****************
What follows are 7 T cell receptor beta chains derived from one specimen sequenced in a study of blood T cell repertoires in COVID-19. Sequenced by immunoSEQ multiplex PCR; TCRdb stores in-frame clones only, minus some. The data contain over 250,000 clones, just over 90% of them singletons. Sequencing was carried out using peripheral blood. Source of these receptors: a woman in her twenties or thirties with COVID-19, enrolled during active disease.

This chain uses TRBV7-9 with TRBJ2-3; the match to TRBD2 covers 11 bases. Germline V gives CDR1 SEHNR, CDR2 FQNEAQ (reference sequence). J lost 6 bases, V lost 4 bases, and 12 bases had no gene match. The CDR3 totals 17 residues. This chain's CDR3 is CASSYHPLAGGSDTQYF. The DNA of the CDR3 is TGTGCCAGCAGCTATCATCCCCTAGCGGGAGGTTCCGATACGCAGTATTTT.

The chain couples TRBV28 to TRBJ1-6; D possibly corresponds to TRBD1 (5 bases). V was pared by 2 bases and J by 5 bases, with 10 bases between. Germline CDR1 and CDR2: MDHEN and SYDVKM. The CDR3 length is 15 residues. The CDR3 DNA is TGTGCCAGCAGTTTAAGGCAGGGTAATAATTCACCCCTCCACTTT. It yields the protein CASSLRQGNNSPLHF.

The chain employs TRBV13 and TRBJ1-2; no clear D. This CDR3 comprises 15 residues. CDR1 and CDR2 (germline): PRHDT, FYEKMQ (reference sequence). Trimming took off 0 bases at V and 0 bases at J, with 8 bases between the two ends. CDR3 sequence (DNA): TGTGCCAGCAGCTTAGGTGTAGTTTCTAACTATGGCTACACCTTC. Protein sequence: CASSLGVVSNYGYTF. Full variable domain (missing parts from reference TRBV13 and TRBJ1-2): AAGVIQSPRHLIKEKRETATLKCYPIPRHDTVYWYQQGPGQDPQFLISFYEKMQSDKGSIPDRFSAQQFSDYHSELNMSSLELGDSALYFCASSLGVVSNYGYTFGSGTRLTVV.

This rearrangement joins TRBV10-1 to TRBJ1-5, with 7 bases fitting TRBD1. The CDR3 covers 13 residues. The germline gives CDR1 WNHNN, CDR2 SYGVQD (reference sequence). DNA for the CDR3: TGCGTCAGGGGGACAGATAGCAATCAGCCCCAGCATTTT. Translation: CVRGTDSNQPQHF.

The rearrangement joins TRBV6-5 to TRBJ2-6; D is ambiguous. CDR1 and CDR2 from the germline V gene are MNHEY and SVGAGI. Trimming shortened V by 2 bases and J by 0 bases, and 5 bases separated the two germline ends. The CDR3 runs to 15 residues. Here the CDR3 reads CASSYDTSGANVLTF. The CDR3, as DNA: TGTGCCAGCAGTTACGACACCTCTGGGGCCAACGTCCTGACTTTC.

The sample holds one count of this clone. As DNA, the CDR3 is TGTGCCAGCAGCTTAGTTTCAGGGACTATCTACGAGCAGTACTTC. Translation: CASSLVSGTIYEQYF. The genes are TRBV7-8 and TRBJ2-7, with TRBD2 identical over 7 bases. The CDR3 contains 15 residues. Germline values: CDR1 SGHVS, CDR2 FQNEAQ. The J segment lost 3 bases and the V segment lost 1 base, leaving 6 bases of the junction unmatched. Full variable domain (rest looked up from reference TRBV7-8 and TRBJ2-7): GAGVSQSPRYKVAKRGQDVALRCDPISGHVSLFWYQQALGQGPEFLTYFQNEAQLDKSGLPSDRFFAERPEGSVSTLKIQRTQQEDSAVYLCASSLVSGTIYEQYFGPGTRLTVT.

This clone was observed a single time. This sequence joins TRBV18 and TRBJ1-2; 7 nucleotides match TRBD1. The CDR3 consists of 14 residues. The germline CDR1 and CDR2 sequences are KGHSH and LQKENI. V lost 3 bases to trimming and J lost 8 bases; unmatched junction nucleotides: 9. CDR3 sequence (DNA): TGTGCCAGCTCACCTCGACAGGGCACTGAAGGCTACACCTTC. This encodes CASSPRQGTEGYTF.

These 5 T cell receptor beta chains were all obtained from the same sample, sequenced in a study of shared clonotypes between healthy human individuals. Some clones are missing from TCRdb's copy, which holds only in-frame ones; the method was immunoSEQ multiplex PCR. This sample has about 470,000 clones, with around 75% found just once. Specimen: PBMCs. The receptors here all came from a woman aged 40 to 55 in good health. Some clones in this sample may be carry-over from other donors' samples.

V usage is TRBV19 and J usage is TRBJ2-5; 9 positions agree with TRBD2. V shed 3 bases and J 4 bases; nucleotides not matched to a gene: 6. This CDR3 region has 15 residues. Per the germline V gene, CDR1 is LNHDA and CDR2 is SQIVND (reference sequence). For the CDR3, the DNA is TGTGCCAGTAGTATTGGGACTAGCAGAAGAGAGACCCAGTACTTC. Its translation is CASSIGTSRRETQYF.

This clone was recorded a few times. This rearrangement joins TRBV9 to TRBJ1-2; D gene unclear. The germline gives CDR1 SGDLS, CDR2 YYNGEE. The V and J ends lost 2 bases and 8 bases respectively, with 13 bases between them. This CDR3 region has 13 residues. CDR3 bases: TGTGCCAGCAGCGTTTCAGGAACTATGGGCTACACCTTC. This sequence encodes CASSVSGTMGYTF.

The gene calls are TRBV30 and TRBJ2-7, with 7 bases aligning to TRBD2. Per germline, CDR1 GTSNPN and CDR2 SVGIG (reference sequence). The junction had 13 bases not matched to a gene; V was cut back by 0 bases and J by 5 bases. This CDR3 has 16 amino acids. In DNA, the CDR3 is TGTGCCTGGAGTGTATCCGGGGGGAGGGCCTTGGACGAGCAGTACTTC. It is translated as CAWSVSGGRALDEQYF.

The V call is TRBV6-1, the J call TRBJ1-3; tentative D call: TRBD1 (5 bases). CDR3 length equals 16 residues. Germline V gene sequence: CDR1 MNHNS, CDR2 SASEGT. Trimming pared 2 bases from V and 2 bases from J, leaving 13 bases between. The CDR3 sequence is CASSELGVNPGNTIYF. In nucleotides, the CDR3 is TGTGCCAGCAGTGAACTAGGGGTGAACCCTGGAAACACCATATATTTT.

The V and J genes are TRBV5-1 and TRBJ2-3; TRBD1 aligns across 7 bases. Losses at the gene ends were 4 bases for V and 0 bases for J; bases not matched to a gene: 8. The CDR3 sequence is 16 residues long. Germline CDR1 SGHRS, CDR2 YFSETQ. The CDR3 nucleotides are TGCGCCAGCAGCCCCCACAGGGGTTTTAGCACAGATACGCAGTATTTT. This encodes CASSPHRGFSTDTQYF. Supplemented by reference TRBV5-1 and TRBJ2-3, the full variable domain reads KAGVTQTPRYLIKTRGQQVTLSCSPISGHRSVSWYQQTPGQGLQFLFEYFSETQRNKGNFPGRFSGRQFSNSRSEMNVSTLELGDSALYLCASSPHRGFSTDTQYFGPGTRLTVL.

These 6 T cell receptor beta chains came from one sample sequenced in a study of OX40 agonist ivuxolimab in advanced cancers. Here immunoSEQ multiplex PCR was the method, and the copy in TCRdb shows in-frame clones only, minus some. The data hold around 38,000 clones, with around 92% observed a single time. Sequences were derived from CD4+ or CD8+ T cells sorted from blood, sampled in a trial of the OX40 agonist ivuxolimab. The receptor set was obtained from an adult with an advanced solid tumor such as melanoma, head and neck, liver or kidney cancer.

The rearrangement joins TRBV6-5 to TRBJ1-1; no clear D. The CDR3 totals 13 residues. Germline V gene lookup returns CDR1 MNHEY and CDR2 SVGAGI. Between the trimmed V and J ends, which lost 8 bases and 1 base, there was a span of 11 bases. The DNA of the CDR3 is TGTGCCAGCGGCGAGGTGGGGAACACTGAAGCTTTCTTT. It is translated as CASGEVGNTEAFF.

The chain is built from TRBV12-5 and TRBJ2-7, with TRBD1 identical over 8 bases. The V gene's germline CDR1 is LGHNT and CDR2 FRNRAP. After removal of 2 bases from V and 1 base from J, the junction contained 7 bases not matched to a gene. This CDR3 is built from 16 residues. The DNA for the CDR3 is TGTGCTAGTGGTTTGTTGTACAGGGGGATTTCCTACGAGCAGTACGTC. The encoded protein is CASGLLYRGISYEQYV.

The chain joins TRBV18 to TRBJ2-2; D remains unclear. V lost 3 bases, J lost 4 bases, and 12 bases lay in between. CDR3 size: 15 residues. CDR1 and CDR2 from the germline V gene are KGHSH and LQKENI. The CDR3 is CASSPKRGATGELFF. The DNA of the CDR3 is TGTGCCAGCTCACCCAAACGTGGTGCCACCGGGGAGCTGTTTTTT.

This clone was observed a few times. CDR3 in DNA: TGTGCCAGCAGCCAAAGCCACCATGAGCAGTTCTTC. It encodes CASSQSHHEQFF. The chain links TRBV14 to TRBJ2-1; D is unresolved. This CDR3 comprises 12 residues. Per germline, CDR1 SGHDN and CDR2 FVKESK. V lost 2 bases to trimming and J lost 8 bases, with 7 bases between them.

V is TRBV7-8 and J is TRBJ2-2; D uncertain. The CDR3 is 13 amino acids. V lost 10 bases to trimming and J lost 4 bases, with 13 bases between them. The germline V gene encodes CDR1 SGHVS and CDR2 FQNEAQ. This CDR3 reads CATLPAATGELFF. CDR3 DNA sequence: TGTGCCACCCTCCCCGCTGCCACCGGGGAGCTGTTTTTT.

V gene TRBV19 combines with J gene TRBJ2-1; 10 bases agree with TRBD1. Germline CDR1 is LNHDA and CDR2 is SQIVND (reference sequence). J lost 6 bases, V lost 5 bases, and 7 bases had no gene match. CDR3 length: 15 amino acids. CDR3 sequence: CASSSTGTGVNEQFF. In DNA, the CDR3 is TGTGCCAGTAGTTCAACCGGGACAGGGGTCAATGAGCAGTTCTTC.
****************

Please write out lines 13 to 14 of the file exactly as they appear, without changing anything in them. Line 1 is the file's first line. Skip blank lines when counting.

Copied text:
The V call is TRBV6-1, the J call TRBJ1-3; tentative D call: TRBD1 (5 bases). CDR3 length equals 16 residues. Germline V gene sequence: CDR1 MNHNS, CDR2 SASEGT. Trimming pared 2 bases from V and 2 bases from J, leaving 13 bases between. The CDR3 sequence is CASSELGVNPGNTIYF. In nucleotides, the CDR3 is TGTGCCAGCAGTGAACTAGGGGTGAACCCTGGAAACACCATATATTTT.

The V and J genes are TRBV5-1 and TRBJ2-3; TRBD1 aligns across 7 bases. Losses at the gene ends were 4 bases for V and 0 bases for J; bases not matched to a gene: 8. The CDR3 sequence is 16 residues long. Germline CDR1 SGHRS, CDR2 YFSETQ. The CDR3 nucleotides are TGCGCCAGCAGCCCCCACAGGGGTTTTAGCACAGATACGCAGTATTTT. This encodes CASSPHRGFSTDTQYF. Supplemented by reference TRBV5-1 and TRBJ2-3, the full variable domain reads KAGVTQTPRYLIKTRGQQVTLSCSPISGHRSVSWYQQTPGQGLQFLFEYFSETQRNKGNFPGRFSGRQFSNSRSEMNVSTLELGDSALYLCASSPHRGFSTDTQYFGPGTRLTVL.